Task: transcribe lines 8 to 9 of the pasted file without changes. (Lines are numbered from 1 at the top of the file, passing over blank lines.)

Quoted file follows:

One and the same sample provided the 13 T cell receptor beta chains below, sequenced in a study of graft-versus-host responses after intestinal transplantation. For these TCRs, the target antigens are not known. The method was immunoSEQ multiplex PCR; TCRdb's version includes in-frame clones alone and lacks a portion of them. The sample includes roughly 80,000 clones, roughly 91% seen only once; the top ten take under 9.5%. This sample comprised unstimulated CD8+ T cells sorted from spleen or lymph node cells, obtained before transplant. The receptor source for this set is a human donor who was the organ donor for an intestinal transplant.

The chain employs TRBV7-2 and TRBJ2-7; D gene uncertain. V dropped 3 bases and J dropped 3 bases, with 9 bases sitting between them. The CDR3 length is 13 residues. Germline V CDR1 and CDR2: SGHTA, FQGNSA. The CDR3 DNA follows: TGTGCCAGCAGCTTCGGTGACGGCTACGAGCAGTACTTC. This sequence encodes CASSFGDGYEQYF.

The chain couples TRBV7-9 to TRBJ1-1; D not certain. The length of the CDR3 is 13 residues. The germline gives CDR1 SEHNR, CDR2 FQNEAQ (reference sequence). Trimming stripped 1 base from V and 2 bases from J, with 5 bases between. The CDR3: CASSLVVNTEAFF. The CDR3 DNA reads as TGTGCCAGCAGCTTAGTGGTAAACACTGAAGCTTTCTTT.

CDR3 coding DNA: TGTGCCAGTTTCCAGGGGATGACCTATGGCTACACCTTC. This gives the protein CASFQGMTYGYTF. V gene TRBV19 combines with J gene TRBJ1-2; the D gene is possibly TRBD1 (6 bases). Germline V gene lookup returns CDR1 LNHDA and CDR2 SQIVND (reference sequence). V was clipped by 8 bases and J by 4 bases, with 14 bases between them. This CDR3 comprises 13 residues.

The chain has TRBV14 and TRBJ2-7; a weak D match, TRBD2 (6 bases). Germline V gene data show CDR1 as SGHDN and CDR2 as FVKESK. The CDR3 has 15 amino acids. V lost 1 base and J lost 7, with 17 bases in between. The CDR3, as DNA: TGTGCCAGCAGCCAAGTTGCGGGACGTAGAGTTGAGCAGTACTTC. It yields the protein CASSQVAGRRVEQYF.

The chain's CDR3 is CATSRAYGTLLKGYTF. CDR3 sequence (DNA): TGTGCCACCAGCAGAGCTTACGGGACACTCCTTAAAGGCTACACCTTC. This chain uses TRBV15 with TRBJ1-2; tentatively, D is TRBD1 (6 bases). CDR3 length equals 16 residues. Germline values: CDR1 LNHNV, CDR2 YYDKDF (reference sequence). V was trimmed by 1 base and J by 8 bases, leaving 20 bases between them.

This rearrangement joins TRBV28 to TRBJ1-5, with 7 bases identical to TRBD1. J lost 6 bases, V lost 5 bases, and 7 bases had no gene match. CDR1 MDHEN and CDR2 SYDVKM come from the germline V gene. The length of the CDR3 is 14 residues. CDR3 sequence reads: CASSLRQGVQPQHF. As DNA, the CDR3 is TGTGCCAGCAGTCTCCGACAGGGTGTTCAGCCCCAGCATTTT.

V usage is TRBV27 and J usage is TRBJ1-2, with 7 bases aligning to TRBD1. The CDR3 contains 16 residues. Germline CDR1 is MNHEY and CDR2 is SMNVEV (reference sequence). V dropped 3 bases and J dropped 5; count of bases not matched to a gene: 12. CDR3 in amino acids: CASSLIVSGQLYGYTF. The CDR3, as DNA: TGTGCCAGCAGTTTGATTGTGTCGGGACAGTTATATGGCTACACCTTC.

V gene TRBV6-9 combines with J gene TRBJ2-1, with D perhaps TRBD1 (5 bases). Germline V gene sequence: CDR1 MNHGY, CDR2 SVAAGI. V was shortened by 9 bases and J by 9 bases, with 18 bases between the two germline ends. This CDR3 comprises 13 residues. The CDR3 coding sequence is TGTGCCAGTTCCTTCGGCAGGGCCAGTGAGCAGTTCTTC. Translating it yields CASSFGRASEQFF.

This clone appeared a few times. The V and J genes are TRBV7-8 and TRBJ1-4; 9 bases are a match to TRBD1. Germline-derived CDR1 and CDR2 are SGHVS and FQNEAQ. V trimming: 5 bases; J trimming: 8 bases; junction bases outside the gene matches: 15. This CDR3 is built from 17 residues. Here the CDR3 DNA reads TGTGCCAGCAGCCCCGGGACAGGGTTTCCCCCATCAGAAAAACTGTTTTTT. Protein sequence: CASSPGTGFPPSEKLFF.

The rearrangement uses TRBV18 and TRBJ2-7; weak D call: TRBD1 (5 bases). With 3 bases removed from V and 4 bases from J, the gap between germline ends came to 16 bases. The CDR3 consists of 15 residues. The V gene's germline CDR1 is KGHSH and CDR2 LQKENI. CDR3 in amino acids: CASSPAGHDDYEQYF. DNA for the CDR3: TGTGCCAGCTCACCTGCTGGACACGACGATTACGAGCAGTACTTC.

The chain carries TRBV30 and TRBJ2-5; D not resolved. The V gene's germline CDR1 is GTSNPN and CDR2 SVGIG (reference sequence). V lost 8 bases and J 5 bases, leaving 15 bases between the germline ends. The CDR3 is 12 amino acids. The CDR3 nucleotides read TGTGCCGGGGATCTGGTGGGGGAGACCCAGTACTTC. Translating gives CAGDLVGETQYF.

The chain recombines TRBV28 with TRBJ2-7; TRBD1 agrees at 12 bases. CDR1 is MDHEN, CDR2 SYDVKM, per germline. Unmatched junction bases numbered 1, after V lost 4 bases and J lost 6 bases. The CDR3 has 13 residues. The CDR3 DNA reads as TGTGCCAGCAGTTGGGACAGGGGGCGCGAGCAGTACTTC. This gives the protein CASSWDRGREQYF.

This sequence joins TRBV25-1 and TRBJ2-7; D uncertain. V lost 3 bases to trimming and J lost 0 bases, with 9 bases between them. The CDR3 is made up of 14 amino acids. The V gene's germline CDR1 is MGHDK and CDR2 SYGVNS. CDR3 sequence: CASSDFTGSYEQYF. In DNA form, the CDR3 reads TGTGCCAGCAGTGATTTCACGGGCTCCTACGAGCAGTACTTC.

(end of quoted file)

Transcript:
V usage is TRBV27 and J usage is TRBJ1-2, with 7 bases aligning to TRBD1. The CDR3 contains 16 residues. Germline CDR1 is MNHEY and CDR2 is SMNVEV (reference sequence). V dropped 3 bases and J dropped 5; count of bases not matched to a gene: 12. CDR3 in amino acids: CASSLIVSGQLYGYTF. The CDR3, as DNA: TGTGCCAGCAGTTTGATTGTGTCGGGACAGTTATATGGCTACACCTTC.

V gene TRBV6-9 combines with J gene TRBJ2-1, with D perhaps TRBD1 (5 bases). Germline V gene sequence: CDR1 MNHGY, CDR2 SVAAGI. V was shortened by 9 bases and J by 9 bases, with 18 bases between the two germline ends. This CDR3 comprises 13 residues. The CDR3 coding sequence is TGTGCCAGTTCCTTCGGCAGGGCCAGTGAGCAGTTCTTC. Translating it yields CASSFGRASEQFF.